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Vyrnwy Aqueduct and Llanymynech Walk

A delightful walk beside arguably the most beautiful section of the Montgomery Canal, including its biggest engineering structure and other fascinating historical features


IWA Shrewsbury District & North Wales Branch



5.6km (3.5miles)



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This walk begins in the town of Llanymynech and includes a bus ride to the Four Crosses, where the walk begins.

The Vyrnwy Aqueduct and Llanymynech Walk is right on the England and Wales border, between Oswestry and Welshpool.

Walk Details


 This walk has a typical rural towpath, a narrow path on grass.


There is parking available at Llanymynech Heritage Centre.


For toilet access visit the Heritage Centre when open.

Vyrnwy Aqueduct and Llanymynech Walk Map

Find directions to the Activity

Begin The Walk

1. The Canal Bridge

From the bus stop outside the Llanymynech Heritage Centre take Tanat Valley bus 74 (only two journeys each weekday) to Four Crosses, getting off at the crossroads.  (Both English and Welsh bus passes are valid.)  Cross the main road and walk along Canal Road to the canal bridge.  Join the towpath, walking north.

2. The Montgomeryshire Canal

The Montgomeryshire Canal was a locally-financed canal built primarily to convey limestone from Llanymynech and coal from Chirk and Morda to limekilns along its route.  Most of the settlements on the Montgomeryshire Canal had limekilns.   The quicklime made in them was used on the land to improve agricultural yields and also in making mortar for the building industry.

Having received its Act of Parliament in 1794, the canal opened from Carreghofa (where it had an end-on junction with the Llanymynech Branch of the Ellesmere Canal) to Garthmyl in 1798.  It was extended to Newtown in 1815–21. The canal was effectively closed in 1936 as a result of a breach further north.  Restoration has continued piecemeal since 1969.  Carreghofa Locks and the toll house were restored in 1986.

3. Clafton Bridge canal settlement

Until the turnpike road through Four Crosses was built in conjunction with flood plain reclamation  in about 1828, this was the main road from Oswestry to Welshpool.  The settlement at Clafton Bridge was created by the canal. Two of the cottages are early 19th century, the other cottages, warehouses and wharf buildings are mid 19th century.  There used to be four limekilns here.   The winding holes either side of the bridge provided material for the embankment across the Vyrnwy valley.

4. Pentreheylin Hall

Pentreheylin Hall was built in 1830 by John James Turner, using the canal to bring in materials. Pentreheylin Hall Bridge and Pentreheylin Bridge were built using ‘fish-belly’ cast iron beams to support the deck.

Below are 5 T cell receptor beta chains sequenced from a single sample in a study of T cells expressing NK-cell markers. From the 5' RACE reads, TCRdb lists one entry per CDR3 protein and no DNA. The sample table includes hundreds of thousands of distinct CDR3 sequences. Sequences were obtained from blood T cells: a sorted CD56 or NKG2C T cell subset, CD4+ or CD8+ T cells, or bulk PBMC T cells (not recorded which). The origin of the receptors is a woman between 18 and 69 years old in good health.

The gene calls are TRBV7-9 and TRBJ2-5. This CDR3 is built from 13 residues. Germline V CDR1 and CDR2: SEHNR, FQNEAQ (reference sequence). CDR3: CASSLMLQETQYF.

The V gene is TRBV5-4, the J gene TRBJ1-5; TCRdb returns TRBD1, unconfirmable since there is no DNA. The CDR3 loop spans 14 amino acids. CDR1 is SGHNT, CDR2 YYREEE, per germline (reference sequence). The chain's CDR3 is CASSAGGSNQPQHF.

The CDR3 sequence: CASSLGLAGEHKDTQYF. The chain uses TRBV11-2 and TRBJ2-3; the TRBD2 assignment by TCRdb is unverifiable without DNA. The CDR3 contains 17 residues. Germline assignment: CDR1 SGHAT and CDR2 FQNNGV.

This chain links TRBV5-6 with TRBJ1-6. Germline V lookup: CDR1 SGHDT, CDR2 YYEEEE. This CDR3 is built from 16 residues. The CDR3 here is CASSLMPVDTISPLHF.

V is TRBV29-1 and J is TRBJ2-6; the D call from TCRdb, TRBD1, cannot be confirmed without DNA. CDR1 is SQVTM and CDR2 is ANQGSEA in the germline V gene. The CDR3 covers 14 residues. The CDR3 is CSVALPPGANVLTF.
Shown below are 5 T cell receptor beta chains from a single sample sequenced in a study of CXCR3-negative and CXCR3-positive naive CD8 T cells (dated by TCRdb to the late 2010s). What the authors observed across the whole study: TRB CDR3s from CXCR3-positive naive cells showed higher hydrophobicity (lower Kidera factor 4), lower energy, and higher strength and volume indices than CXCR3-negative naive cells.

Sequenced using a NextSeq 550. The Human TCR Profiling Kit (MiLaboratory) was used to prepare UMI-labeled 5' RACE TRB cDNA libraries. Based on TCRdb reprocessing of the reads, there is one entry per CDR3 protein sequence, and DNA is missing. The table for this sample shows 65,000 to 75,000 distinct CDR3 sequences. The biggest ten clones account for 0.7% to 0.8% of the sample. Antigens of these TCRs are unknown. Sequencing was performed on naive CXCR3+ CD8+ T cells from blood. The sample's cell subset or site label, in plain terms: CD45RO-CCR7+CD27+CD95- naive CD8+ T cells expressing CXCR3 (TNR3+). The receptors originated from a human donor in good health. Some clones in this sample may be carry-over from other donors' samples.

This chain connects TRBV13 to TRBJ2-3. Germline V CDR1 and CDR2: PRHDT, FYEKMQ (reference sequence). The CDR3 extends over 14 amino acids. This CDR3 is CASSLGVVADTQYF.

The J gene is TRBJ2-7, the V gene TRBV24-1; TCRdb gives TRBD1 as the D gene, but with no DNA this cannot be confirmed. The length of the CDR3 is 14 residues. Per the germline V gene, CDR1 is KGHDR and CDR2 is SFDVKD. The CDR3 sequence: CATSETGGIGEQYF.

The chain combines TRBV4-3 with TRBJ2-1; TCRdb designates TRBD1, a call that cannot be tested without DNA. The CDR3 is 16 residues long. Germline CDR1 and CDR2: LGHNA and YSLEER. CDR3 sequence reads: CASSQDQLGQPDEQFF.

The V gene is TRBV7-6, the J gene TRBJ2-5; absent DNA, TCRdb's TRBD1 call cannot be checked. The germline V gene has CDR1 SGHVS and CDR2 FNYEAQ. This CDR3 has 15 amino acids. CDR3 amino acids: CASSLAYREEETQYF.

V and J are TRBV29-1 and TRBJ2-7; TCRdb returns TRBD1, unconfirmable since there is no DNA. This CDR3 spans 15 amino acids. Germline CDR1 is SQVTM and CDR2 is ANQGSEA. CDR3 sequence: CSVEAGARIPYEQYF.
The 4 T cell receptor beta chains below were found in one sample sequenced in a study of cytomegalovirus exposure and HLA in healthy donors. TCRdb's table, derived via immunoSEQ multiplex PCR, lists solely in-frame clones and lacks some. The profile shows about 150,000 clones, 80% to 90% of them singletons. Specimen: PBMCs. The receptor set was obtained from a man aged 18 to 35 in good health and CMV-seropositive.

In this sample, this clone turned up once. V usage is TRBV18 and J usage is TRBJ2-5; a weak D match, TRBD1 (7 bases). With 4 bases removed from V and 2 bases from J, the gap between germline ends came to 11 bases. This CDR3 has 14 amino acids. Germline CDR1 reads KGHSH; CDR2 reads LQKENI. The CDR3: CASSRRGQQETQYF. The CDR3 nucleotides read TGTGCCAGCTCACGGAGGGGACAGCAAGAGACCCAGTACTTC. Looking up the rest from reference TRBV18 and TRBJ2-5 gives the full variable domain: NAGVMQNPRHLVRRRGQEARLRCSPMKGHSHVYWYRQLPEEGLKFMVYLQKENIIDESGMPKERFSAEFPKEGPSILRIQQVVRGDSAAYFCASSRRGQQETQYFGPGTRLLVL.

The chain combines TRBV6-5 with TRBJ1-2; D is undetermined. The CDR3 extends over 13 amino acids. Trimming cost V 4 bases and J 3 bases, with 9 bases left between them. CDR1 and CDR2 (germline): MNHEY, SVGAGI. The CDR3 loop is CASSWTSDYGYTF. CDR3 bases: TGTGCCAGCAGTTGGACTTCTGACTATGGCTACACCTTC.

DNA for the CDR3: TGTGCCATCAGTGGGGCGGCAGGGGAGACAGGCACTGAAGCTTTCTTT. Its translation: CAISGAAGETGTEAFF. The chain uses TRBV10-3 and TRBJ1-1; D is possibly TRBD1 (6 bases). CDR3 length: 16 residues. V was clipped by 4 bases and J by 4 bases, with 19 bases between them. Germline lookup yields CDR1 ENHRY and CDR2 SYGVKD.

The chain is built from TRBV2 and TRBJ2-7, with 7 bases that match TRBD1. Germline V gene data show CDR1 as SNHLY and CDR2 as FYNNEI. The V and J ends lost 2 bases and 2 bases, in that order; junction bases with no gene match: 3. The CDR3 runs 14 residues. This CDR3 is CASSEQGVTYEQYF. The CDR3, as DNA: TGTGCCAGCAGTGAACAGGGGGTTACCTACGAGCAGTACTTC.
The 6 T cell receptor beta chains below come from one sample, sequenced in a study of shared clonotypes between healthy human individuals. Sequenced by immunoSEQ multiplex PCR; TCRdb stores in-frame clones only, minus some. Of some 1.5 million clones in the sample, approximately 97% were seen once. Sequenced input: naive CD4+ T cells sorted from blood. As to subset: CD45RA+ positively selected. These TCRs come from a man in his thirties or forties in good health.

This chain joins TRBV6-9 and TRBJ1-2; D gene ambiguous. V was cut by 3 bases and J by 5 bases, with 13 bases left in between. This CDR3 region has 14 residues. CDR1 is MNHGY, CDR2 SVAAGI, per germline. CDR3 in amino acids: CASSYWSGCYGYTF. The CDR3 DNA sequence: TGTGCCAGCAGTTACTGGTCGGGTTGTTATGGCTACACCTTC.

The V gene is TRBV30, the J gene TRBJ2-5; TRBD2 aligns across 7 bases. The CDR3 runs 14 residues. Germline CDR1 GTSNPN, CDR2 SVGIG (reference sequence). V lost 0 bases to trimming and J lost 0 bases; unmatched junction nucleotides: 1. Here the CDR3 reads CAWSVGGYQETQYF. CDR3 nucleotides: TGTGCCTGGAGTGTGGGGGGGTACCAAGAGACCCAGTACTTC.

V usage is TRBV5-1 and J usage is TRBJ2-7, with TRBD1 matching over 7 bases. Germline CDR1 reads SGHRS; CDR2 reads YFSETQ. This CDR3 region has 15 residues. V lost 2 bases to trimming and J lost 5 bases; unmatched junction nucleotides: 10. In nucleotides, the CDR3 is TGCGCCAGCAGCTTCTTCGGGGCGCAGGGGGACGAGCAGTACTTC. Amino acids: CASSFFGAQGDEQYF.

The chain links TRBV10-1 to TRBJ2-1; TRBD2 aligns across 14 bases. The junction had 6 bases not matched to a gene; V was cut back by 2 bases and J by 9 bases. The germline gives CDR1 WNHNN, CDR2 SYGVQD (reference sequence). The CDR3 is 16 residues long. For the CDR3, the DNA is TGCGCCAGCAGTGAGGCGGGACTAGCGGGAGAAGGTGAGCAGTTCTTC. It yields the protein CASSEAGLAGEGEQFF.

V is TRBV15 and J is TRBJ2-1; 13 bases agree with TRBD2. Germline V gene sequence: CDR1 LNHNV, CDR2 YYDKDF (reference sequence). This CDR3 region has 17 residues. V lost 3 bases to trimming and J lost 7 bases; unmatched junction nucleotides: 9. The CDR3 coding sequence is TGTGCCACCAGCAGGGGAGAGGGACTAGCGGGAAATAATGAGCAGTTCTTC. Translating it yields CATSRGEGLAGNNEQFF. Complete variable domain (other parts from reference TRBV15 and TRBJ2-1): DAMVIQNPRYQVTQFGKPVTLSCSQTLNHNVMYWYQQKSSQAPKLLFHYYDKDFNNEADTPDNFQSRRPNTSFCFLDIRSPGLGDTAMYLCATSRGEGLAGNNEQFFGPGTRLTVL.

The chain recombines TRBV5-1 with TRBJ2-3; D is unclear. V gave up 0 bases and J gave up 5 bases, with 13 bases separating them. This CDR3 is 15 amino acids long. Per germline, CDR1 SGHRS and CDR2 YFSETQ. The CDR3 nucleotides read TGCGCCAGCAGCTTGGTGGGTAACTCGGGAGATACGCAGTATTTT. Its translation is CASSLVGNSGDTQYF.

Pentreheylin warehouse was probably built in the early 1830s for John James Turner.  Although generally known as a salt warehouse, it probably dealt with all sorts of merchandise and produce.  Several years ago the warehouse was sympathetically converted into a dwelling.

5. The crossing of the River Vyrnwy

The River Vyrnwy joins the river Severn four miles to the east (in a direct line, but double that with the bends in the river).  In the 18th century it was navigable to a couple of miles above here, pig iron cast in the Coalbrookdale and Ironbridge area being brought up for conversion into wrought iron. There was abundant wood to create charcoal; the fast-running streams powered waterwheels to give a really good draught for raising the temperature.

The Vyrnwy Aqueduct is the largest structure on the Montgomeryshire Canal.  Built in 1795/6 in the then traditional method: massive, with the water channel formed in  a thick layer of puddled clay contained by relatively thin masonry walls.

6. Carreghofa Locks

Above Carreghofa Locks the Montgomeryshire Canal met the Llanymynech Branch of the Ellesmere Canal.  The Montgomeryshire Canal’s original Act had the canal continuing up the Tanat Valley towards the limestone quarries at Porth-y-Waen where it would have met a branch of the Ellesmere Canal to be built at a higher level than the Llanymynech Branch.  Plans changed, and neither the Ellesmere Canal nor the Montgomeryshire Canal reached Porth-y-Waen.

Carreghofa Locks have the distinctive Montgomeryshire Canal paddle gear designed by George Buck.  Although padlocked, it still works, though it gives fast and turbulent water flows which are potentially dangerous for inexperienced users.  The locks were restored by volunteers and were reopened in 1986.

7. Carreghofa Aqueduct

The building of the West Shropshire Mineral Railway in the mid 1860s necessitated the construction of an aqueduct, which was made up of riveted wrought-iron plates supported on cast iron columns. The slight diversion of the canal can still be seen.  This insignificant and often bankrupt railway went through various name changes, becoming the Potteries, Shrewsbury & North Wales Railway before being leased to the Cambrian Railways in 1881.

8. Llanymynech

Limestone from the quarries in the hill above was brought by tramroads to Llanymynech wharf then loaded into boats to be taken to kilns along both the Ellesmere and Montgomeryshire Canals.  Limestone was also transported to ironworks including, after the opening of the Birmingham & Liverpool Junction Canal, to the east Shropshire industrial area.

The railway arrived in Llanymynech in 1860.  A long siding was built to a large top-fed lime kiln, and towards the end of the 19th century the Warren kiln (a continuously burning kiln) was constructed.  Railway competition severely hit the canal’s limestone trade, and the tramroads were both closed by 1899.

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